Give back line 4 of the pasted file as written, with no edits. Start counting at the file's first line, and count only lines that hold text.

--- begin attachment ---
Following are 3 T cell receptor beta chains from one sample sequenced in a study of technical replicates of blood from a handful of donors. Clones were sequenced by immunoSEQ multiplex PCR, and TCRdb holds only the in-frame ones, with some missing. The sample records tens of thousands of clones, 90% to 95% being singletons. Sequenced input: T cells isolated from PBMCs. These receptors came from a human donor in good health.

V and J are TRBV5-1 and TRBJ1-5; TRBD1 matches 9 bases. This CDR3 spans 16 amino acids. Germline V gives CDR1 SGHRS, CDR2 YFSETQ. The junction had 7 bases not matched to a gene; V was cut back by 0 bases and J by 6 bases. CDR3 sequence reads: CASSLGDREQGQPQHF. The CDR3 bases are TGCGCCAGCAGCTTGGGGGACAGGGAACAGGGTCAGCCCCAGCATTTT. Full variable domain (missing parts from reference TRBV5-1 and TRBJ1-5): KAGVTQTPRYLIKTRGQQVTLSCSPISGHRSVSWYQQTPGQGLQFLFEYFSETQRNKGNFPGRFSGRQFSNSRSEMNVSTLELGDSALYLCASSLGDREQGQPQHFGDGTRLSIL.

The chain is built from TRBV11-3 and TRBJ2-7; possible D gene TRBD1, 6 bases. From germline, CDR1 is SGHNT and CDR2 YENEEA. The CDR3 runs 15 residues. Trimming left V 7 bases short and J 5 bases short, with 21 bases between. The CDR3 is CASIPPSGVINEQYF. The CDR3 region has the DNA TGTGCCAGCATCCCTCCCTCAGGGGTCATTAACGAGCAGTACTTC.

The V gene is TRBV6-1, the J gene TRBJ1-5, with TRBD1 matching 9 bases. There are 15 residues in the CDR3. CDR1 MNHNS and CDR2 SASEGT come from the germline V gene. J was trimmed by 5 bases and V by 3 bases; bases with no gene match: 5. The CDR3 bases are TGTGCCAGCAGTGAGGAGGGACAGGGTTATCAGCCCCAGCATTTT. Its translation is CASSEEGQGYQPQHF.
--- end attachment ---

The V gene is TRBV6-1, the J gene TRBJ1-5, with TRBD1 matching 9 bases. There are 15 residues in the CDR3. CDR1 MNHNS and CDR2 SASEGT come from the germline V gene. J was trimmed by 5 bases and V by 3 bases; bases with no gene match: 5. The CDR3 bases are TGTGCCAGCAGTGAGGAGGGACAGGGTTATCAGCCCCAGCATTTT. Its translation is CASSEEGQGYQPQHF.